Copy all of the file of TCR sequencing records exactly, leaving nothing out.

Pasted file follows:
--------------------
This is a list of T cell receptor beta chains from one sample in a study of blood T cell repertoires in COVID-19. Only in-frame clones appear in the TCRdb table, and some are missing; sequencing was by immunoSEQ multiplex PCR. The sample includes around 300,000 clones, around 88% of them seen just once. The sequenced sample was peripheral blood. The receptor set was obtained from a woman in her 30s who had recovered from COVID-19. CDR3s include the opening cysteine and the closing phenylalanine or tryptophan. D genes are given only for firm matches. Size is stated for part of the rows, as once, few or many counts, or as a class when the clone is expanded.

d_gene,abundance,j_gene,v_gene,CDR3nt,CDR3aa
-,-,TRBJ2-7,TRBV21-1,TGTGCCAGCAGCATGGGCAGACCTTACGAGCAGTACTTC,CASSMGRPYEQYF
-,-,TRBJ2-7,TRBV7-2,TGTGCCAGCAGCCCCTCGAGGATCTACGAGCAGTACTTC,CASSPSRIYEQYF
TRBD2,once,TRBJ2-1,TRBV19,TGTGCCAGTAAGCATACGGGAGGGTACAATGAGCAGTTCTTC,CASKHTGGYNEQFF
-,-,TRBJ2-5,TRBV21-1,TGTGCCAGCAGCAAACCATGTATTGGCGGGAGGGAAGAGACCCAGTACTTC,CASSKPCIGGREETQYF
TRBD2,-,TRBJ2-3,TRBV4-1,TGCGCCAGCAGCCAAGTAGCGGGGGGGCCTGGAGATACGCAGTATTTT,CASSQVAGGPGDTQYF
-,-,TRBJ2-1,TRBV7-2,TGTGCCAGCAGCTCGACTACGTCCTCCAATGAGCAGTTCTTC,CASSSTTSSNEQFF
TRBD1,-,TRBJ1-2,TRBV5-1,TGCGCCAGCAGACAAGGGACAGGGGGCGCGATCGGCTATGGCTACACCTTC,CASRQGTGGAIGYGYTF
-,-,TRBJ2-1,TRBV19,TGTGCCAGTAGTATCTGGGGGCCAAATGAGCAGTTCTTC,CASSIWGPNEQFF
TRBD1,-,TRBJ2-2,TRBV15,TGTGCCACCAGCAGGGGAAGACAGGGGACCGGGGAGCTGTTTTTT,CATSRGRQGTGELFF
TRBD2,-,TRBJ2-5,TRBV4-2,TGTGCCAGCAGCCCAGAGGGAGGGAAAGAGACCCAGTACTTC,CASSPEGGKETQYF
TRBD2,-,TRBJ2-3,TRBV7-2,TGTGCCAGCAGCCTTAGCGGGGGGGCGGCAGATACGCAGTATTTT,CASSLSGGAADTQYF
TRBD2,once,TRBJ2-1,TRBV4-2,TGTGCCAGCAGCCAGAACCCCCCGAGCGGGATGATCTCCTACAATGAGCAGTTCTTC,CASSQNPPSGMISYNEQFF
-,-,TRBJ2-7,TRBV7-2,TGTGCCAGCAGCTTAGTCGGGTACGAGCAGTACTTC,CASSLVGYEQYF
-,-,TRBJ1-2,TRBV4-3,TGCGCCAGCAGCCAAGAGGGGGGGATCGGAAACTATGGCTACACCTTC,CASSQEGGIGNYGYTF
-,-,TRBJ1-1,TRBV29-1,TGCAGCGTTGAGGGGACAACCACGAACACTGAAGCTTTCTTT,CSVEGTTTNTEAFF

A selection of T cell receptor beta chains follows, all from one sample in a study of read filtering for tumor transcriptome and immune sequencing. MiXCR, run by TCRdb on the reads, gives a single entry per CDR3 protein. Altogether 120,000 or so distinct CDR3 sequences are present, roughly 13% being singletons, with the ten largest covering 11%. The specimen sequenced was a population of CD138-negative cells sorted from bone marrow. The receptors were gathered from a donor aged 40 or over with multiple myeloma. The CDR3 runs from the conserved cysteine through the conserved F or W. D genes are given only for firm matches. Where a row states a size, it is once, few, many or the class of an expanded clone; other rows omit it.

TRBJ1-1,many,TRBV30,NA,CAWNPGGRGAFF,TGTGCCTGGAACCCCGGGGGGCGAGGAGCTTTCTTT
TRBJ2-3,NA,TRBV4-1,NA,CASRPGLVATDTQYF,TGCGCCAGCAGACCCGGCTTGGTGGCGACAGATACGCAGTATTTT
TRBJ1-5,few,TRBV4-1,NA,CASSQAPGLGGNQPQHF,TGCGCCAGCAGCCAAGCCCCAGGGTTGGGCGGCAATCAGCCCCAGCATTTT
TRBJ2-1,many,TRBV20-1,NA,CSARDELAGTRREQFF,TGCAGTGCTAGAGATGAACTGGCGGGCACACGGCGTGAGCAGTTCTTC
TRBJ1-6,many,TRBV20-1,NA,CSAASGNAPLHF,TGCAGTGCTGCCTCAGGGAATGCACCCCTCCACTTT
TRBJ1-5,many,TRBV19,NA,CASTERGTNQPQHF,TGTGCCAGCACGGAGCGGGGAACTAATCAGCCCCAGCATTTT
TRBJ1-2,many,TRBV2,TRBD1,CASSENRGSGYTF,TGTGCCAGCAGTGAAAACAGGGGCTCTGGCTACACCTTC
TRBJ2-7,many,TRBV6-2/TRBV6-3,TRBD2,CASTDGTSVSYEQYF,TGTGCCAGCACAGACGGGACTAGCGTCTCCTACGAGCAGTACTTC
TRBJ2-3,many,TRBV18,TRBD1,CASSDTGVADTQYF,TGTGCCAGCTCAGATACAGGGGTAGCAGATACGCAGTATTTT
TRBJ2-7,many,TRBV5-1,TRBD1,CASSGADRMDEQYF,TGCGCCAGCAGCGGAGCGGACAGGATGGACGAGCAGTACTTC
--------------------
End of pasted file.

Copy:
This is a list of T cell receptor beta chains from one sample in a study of blood T cell repertoires in COVID-19. Only in-frame clones appear in the TCRdb table, and some are missing; sequencing was by immunoSEQ multiplex PCR. The sample includes around 300,000 clones, around 88% of them seen just once. The sequenced sample was peripheral blood. The receptor set was obtained from a woman in her 30s who had recovered from COVID-19. CDR3s include the opening cysteine and the closing phenylalanine or tryptophan. D genes are given only for firm matches. Size is stated for part of the rows, as once, few or many counts, or as a class when the clone is expanded.

d_gene,abundance,j_gene,v_gene,CDR3nt,CDR3aa
-,-,TRBJ2-7,TRBV21-1,TGTGCCAGCAGCATGGGCAGACCTTACGAGCAGTACTTC,CASSMGRPYEQYF
-,-,TRBJ2-7,TRBV7-2,TGTGCCAGCAGCCCCTCGAGGATCTACGAGCAGTACTTC,CASSPSRIYEQYF
TRBD2,once,TRBJ2-1,TRBV19,TGTGCCAGTAAGCATACGGGAGGGTACAATGAGCAGTTCTTC,CASKHTGGYNEQFF
-,-,TRBJ2-5,TRBV21-1,TGTGCCAGCAGCAAACCATGTATTGGCGGGAGGGAAGAGACCCAGTACTTC,CASSKPCIGGREETQYF
TRBD2,-,TRBJ2-3,TRBV4-1,TGCGCCAGCAGCCAAGTAGCGGGGGGGCCTGGAGATACGCAGTATTTT,CASSQVAGGPGDTQYF
-,-,TRBJ2-1,TRBV7-2,TGTGCCAGCAGCTCGACTACGTCCTCCAATGAGCAGTTCTTC,CASSSTTSSNEQFF
TRBD1,-,TRBJ1-2,TRBV5-1,TGCGCCAGCAGACAAGGGACAGGGGGCGCGATCGGCTATGGCTACACCTTC,CASRQGTGGAIGYGYTF
-,-,TRBJ2-1,TRBV19,TGTGCCAGTAGTATCTGGGGGCCAAATGAGCAGTTCTTC,CASSIWGPNEQFF
TRBD1,-,TRBJ2-2,TRBV15,TGTGCCACCAGCAGGGGAAGACAGGGGACCGGGGAGCTGTTTTTT,CATSRGRQGTGELFF
TRBD2,-,TRBJ2-5,TRBV4-2,TGTGCCAGCAGCCCAGAGGGAGGGAAAGAGACCCAGTACTTC,CASSPEGGKETQYF
TRBD2,-,TRBJ2-3,TRBV7-2,TGTGCCAGCAGCCTTAGCGGGGGGGCGGCAGATACGCAGTATTTT,CASSLSGGAADTQYF
TRBD2,once,TRBJ2-1,TRBV4-2,TGTGCCAGCAGCCAGAACCCCCCGAGCGGGATGATCTCCTACAATGAGCAGTTCTTC,CASSQNPPSGMISYNEQFF
-,-,TRBJ2-7,TRBV7-2,TGTGCCAGCAGCTTAGTCGGGTACGAGCAGTACTTC,CASSLVGYEQYF
-,-,TRBJ1-2,TRBV4-3,TGCGCCAGCAGCCAAGAGGGGGGGATCGGAAACTATGGCTACACCTTC,CASSQEGGIGNYGYTF
-,-,TRBJ1-1,TRBV29-1,TGCAGCGTTGAGGGGACAACCACGAACACTGAAGCTTTCTTT,CSVEGTTTNTEAFF

A selection of T cell receptor beta chains follows, all from one sample in a study of read filtering for tumor transcriptome and immune sequencing. MiXCR, run by TCRdb on the reads, gives a single entry per CDR3 protein. Altogether 120,000 or so distinct CDR3 sequences are present, roughly 13% being singletons, with the ten largest covering 11%. The specimen sequenced was a population of CD138-negative cells sorted from bone marrow. The receptors were gathered from a donor aged 40 or over with multiple myeloma. The CDR3 runs from the conserved cysteine through the conserved F or W. D genes are given only for firm matches. Where a row states a size, it is once, few, many or the class of an expanded clone; other rows omit it.

TRBJ1-1,many,TRBV30,NA,CAWNPGGRGAFF,TGTGCCTGGAACCCCGGGGGGCGAGGAGCTTTCTTT
TRBJ2-3,NA,TRBV4-1,NA,CASRPGLVATDTQYF,TGCGCCAGCAGACCCGGCTTGGTGGCGACAGATACGCAGTATTTT
TRBJ1-5,few,TRBV4-1,NA,CASSQAPGLGGNQPQHF,TGCGCCAGCAGCCAAGCCCCAGGGTTGGGCGGCAATCAGCCCCAGCATTTT
TRBJ2-1,many,TRBV20-1,NA,CSARDELAGTRREQFF,TGCAGTGCTAGAGATGAACTGGCGGGCACACGGCGTGAGCAGTTCTTC
TRBJ1-6,many,TRBV20-1,NA,CSAASGNAPLHF,TGCAGTGCTGCCTCAGGGAATGCACCCCTCCACTTT
TRBJ1-5,many,TRBV19,NA,CASTERGTNQPQHF,TGTGCCAGCACGGAGCGGGGAACTAATCAGCCCCAGCATTTT
TRBJ1-2,many,TRBV2,TRBD1,CASSENRGSGYTF,TGTGCCAGCAGTGAAAACAGGGGCTCTGGCTACACCTTC
TRBJ2-7,many,TRBV6-2/TRBV6-3,TRBD2,CASTDGTSVSYEQYF,TGTGCCAGCACAGACGGGACTAGCGTCTCCTACGAGCAGTACTTC
TRBJ2-3,many,TRBV18,TRBD1,CASSDTGVADTQYF,TGTGCCAGCTCAGATACAGGGGTAGCAGATACGCAGTATTTT
TRBJ2-7,many,TRBV5-1,TRBD1,CASSGADRMDEQYF,TGCGCCAGCAGCGGAGCGGACAGGATGGACGAGCAGTACTTC